Processing may begin with the computer device determining the set of means and variances to be used [step 210]. The computer device estimates the set of means and variances using standard estimation techniques for HMMs. The computer device then determines a small set of representative means and variances, using, for example, a quantizer. There are several known techniques for designing a quantizer for continuous values. The simplest is to divide the range of values into several equal sub-ranges. To reduce the quantization error, a conventional technique, such as the k-means clustering technique, can be used on a set of training data. In other implementations consistent with the present invention, other techniques are used to assign a set of representative values. To quantize the means in the model, the computer device may choose, for each estimated mean, a value that is closest to the estimated mean.

In the equation for distance (Eq. 1), variances are used in the denominator. Therefore, the distance is linearly sensitive to the logarithm of the variance. So after estimating all of the variances, the computer device may compute the logarithm of the variances. Then, the computer device may use the same procedure that was used for the means (e.g., k-means clustering) to determine a representative set of log variances. For each variance in the HMM, the computer device may choose the log variance that is closest to the log of the estimated variance.

The computer device may replace the value of each of the means and variances with a code, such as a three-bit code [step 220]. To minimize the amount of training data needed, the computer may: (1) reestimate the means and variances to maximize the likelihood of the data; (2) permit the data to be realigned to different states and different Gaussian distributions while keeping the assignment of mean codes and variance codes fixed; (3) reestimate the means and variances and then determine the Gaussian distributions that maximize the likelihood in each dimension; or (4) iterate the reestimation of the means and variances by assigning codes for the means and variances to the Gaussian distributions and reestimate the maximum likelihood of the means and variances given the code assignments.

The computer device may then identify the one-dimensional Gaussian distributions to be used for recognition using the determined set of means and variances [step 230]. Assume, for example, that the computer device determines that the set of means and variances includes eight different means and eight different variances. In this case, the computer device would identify sixty-four one-dimensional Gaussian distributions from the sixty-four different combinations of the means and variances. The computer device may assign a code to each of the Gaussian distributions based on the codes assigned to the means and variances. For example, the computer device may simply concatenate the three-bit means code and the three-bit variance code to create a six-bit code for each Gaussian distribution.

The computer device may determine the subset of possible quantized input values [step 240]. This subset of values may be selected through experimentation or may be randomly chosen. During runtime, the computer device may replace each value of the input vector with the nearest value in the subset of values. Assume, for example, that the subset includes thirty-two possible values.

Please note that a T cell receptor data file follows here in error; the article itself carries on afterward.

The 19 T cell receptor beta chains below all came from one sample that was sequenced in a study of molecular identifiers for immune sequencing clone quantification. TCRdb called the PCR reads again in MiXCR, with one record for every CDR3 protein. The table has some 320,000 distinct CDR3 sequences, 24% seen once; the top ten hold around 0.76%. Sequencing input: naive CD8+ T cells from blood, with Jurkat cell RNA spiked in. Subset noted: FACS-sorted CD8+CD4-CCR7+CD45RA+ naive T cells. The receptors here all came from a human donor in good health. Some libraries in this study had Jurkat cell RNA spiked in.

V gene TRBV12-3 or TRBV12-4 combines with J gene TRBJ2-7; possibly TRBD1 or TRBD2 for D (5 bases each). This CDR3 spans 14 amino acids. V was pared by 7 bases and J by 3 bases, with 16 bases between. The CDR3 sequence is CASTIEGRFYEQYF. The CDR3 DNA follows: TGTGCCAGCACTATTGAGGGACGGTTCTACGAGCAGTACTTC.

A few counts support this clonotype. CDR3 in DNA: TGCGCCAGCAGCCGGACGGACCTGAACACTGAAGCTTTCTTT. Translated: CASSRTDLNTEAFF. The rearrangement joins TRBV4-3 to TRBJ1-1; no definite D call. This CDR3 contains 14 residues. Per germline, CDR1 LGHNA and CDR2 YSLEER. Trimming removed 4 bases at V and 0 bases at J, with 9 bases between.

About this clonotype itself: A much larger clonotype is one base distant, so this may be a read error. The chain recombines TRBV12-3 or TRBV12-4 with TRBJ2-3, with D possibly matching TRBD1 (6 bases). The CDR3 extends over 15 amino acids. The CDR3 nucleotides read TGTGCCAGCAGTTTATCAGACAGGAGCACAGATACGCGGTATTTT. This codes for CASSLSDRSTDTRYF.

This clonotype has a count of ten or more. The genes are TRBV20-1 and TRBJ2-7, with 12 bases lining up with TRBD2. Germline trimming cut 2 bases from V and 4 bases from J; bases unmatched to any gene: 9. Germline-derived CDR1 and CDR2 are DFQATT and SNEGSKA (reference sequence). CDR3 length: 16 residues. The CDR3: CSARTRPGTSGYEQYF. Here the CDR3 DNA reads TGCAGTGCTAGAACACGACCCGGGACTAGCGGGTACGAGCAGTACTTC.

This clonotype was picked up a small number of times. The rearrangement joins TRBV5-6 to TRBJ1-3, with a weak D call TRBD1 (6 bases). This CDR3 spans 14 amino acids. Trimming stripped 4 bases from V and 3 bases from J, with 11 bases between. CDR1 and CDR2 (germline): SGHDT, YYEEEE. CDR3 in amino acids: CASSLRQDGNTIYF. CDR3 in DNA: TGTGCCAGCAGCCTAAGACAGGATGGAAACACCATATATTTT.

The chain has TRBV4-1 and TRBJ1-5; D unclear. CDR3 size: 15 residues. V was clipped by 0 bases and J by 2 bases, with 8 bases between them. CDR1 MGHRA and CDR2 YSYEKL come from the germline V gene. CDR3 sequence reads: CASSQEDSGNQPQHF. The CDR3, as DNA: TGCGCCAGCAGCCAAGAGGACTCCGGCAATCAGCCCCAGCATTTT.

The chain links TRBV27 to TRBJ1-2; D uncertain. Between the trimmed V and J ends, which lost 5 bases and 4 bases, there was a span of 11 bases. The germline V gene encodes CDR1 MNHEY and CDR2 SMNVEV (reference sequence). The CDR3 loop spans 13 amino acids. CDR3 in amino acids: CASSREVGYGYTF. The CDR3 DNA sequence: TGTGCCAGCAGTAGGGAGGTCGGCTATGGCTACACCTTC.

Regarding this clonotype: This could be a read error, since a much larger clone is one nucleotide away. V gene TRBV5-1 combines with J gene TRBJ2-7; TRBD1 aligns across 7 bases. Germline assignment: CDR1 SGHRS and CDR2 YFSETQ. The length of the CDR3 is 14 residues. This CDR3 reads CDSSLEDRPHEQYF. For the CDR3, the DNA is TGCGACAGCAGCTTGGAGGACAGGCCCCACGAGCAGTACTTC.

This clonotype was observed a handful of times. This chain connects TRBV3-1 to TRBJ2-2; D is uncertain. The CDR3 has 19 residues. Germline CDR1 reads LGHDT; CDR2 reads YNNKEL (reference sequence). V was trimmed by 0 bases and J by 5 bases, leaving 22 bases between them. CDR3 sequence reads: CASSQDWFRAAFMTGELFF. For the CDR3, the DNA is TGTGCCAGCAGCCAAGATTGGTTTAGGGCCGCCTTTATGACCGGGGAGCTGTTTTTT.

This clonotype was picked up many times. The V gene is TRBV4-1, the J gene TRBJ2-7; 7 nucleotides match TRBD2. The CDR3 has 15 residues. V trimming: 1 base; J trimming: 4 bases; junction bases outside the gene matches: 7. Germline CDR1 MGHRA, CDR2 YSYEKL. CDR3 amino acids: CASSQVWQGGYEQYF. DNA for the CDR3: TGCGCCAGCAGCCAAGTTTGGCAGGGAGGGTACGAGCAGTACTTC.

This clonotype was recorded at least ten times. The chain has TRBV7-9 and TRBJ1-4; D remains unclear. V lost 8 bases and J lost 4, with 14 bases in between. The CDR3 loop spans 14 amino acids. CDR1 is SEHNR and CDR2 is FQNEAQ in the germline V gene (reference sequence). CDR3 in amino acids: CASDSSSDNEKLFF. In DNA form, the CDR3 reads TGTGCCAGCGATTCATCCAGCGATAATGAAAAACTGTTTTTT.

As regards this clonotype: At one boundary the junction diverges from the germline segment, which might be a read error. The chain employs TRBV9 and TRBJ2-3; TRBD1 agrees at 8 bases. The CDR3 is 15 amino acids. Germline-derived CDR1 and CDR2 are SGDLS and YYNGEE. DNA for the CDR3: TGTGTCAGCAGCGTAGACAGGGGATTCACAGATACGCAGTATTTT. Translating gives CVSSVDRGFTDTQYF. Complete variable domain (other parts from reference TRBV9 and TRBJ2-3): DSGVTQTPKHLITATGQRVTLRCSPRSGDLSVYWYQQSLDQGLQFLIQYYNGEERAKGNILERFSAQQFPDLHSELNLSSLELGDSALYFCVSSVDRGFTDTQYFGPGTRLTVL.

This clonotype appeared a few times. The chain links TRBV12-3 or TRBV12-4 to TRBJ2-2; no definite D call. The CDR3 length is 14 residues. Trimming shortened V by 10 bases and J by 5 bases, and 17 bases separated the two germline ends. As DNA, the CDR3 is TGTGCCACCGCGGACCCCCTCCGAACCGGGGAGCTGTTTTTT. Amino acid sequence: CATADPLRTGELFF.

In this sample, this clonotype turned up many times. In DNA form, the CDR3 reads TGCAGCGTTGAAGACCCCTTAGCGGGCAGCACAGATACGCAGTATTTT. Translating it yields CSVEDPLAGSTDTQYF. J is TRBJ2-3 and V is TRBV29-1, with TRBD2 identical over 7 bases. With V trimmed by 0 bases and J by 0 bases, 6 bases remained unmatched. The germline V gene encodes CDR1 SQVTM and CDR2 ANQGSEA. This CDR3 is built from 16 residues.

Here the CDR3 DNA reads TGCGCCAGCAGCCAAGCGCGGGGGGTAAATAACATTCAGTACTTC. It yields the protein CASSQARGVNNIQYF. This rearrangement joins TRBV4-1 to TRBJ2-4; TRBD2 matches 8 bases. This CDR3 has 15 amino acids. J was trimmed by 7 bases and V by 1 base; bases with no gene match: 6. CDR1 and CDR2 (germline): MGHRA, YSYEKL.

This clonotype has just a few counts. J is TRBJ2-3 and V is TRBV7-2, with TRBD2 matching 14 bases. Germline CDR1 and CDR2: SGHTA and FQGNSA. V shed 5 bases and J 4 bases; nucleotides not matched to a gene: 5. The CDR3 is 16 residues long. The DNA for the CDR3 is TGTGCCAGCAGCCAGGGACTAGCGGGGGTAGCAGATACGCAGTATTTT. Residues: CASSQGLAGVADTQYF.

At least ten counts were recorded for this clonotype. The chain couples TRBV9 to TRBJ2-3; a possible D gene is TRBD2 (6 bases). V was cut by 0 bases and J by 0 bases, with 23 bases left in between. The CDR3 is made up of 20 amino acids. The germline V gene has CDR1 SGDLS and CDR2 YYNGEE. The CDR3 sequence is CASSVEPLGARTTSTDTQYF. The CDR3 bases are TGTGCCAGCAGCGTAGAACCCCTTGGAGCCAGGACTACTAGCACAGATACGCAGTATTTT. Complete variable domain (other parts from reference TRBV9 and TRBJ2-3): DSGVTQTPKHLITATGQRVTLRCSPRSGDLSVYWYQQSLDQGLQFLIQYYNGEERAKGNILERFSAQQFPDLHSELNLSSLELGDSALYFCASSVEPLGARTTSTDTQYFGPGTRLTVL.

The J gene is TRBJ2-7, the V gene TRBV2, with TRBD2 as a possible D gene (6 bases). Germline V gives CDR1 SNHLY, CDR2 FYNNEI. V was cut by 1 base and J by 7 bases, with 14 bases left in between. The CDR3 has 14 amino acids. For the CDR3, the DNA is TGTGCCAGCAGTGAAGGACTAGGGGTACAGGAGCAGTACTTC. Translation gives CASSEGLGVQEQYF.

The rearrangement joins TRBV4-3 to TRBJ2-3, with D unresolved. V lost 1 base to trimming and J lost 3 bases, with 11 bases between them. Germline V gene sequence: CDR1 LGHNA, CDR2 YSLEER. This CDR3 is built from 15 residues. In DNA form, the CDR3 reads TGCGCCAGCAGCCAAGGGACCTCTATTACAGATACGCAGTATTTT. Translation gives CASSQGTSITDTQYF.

The computer device may then compute the possible distances [step 250]. The number of possible distances for a dimension may be determined from the number of Gaussian distributions and the number of possible quantized input values (i.e., in the subset of possible input values). If there are sixty-four possible Gaussian distributions and thirty-two possible input values, the computer device may calculate 2,048 possible distances. The computer device may create the distance table 156 to store the possible distances [step 260]. The computer device may use a combination of the code for the Gaussian distribution and a code for the quantized input value as an address into the distance table 156. In an implementation consistent with the present invention, the computer device concatenates the Gaussian distribution code and the quantized input value code to determine the address for a particular distance in the distance table 156.

FIG. 3 is an exemplary diagram of the distance table 156 in an implementation consistent with the present invention. The distance table 156 may include multiple entries 310. Each of the entries 310 may store one of the possible distances 320 referenced by an address 330. The distance 320 and address 330 may be determined as described above.

Exemplary Runtime Processing

FIG. 4 is an exemplary flowchart of processing for recognizing input speech in an implementation consistent with the present invention. Processing begins with the system 100 (FIG. 1) receiving input speech and creating an input vector for each portion of speech, such as each 10 ms frame of speech. The speech recognizer 140 may quantize each dimension of the input vector [step 410]. In other words, the speech recognizer 140 may select one of the input values in the subset of possible quantized input values for the input vector. For example, the speech recognizer 140 may select one of the quantized input values that is closest in value to the input vector. Other selection techniques may alternatively be used.

The speech recognizer 140 may then determine an address for accessing the distance table 156 [step 420]. To determine the address, the speech recognizer 140 may shift the code for the quantized input value by a number of bits equal to the number of bits for the code for a Gaussian distribution of interest and concatenate the two codes. The speech recognizer 140 may use the concatenated codes as the address into the distance table 156. Using the address, the speech recognizer 140 may access the distance table 156 to determine a distance value for the Gaussian distribution [step 430]. The distance value indicates to the speech recognizer 140 the probability of the Gaussian distribution [step 440].